Review of Do Androids Dream of Electric Sheep?

SciFi fans and devotees of the movie Blade Runner will be interested in this unique novel by Philip K. Dick. I had been wanting to read this novel for many years, but finding a reasonably priced copy proved difficult. As a fan of Blade Runner I wanted to experience the original source material for the movie–this novel.

Quite a surprise.

The story finds Rick Deckard, a bounty hunter for the San Francisco Police Dept., living in a post-apocalyptic Earth after World War Terminal. Most everyone of means and ability have departed the forsaken Earth for colonies elsewhere in the solar system.

A group of eight rebel androids have escaped one of the colonies and have come to Earth illegally. Rick’s job is to hunt them down and kill (retire) them. Actually, a superior bounty hunter within the department had been assigned the task, but was horribly wounded by the third android he’d tracked down. Thus, the job falls to Deckard.

The key delineation between humans and the current sophisticated Nexus-6 androids lies in the body’s unconscious responses of empathy, which are elicited through a battery of questions-the Voight-Kampff test.

Deckard must first go to Rosen Associates, the maker of the androids, and make certain the Voight-Kampff test will work on the Nexus-6. At company headquarters he meets Rachael Rosen, the supposed niece of the founder, and Deckard shows that she is an android, much to the discomfort of Rachael and the elder Rosen.

Then, the hunt begins.

Empathy, especially for animals, plays a strong underlying theme within the story, which is much more philosophical, and perhaps spiritual, than Blade Runner. Also, in the novel, it is Deckard, not Roy Baty (android leader), who undergoes a significant transformation in his character.

There are many more differences between the movie and the novel, some nuanced, others quite huge.

Not wanting to provide any spoilers, I must admit that I was baffled by the ending chapters. I guess I’m not smart enough to comprehend what Mr. Dick was trying to convey.

Nevertheless, I thoroughly enjoyed the read. 4 Stars.

#Review of The Day After Roswell

#Readers and fans of #UFO, alien, and #ancientaliens theories will find this a very interesting book. Col. Philip J. Corso (Ret.) offers the story of what transpired (his facts) from the point of the “alien vehicle” crash near Roswell, NM in July 1947 up through the mid-1980’s.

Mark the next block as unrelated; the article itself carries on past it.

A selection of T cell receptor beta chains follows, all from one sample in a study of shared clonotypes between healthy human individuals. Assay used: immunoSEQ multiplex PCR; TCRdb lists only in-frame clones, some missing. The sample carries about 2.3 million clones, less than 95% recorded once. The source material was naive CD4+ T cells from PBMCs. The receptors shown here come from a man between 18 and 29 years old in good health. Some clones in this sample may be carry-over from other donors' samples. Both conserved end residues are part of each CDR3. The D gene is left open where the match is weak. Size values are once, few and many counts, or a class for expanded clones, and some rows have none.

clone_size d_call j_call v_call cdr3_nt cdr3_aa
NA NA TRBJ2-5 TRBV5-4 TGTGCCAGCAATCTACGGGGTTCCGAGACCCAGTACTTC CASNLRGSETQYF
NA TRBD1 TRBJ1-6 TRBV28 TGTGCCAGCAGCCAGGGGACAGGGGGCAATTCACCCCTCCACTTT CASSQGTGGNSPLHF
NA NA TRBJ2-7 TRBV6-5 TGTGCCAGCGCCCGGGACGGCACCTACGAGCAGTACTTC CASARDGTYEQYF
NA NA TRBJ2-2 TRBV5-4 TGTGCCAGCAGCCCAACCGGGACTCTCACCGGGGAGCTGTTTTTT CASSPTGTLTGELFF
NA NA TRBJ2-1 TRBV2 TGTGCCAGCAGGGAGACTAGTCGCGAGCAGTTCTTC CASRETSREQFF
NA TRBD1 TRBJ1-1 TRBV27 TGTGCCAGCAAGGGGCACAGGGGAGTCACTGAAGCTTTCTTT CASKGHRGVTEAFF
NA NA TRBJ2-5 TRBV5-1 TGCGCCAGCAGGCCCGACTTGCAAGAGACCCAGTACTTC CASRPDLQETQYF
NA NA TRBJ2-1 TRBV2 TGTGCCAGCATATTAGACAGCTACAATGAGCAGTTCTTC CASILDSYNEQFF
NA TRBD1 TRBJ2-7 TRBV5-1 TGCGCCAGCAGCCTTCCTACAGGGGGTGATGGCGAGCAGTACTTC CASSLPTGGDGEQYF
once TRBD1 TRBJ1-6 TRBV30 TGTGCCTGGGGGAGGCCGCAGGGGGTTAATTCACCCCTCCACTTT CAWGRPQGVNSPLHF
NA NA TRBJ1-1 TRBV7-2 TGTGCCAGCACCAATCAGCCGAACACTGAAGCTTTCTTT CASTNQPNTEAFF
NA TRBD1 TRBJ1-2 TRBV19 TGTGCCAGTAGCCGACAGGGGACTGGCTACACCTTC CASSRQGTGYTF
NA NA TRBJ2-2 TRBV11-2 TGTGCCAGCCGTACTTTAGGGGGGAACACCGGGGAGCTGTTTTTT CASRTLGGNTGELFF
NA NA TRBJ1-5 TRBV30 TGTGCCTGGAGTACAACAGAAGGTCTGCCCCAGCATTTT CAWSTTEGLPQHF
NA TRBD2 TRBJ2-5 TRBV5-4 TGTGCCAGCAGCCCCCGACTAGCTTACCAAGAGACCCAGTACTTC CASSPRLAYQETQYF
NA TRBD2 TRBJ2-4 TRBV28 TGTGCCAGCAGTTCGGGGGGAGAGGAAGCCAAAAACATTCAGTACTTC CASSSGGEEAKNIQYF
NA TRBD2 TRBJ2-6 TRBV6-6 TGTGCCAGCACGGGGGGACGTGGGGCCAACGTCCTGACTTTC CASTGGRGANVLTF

There is tremendous detail of the U.S. Army and the Foreign Technology unit that the author worked within, as well as many tangents from that. At times, the timeline and narrative facts get lost in the tangents and self-congratulatory prose.

Sadly, other than his word, Corso does not present any tangible evidence (for the doubters). In fact, the U.S. Army purposely chose to hide the advanced technology harvested at the Roswell crash site by sending it to tech companies, such as Hughes and Bell Laboratories, whereby these companies incorporated the alien technology into their ongoing projects. Thus, the true source of their innovations was hidden forever. All of this was orchestrated by the Army’s Foreign Technology unit, which was run by the author in the early 1960’s.

Another peculiar aspect about Corso’s story comes in the form of strong statements that aliens were threatening the U.S., especially military installations, as well as Earth and its inhabitants. However, the only evidence offered is reference to cattle mutilations and human abductions, along with what sound like alien recon activities. (To my mind, if the aliens wanted to attack or destroy us, then wouldn’t they have done it by now, certainly with their superior technology, especially prior to 1960.)

Much of what he relates about aliens visiting Earth matches what I’ve seen from other credible sources-some secret.

One extremely interesting tidbit Corso relates pertains to the development of the transistor. For details on this:

http://rense.com/ufo/amcompgift.htm

or

http://beatriceco.com/bti/porticus/bell/belllabs_transistor1.html

Overall, I am glad I read the book. 4 Stars.

Pre-Holiday Rush Thriller Giveaway

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#Review of Red Sparrow

#Readers of spy #thrillers will most likely enjoy this debut novel by Jason Matthews, a former officer of the CIA’s Operations Directorate (now the National Clandestine Service-NCS). Matthews writes with authenticity, for sure. The story centers around the development of a Russian intelligence officer (spy) named Dominika Egorova. She is the daughter of parents less than loyal to the regime. However, at first, Dominika is highly nationalistic, until the Russian Federation’s spy handlers begin to piss her off by: 1) sending her to Sparrow (seductress) school, and 2) using her in a high level murder cover-up.

Thus begins her unconscious conversion, which becomes conscious upon assignment to trap a CIA officer, Nate Nash, who runs a CIA mole within the Russian intelligence service (SVR).

For me, Matthews offers competent storytelling, but the writing craft needs some work. His style appears to be run-on sentences (like Ludlum’s sentence fragments). 3.5 Stars.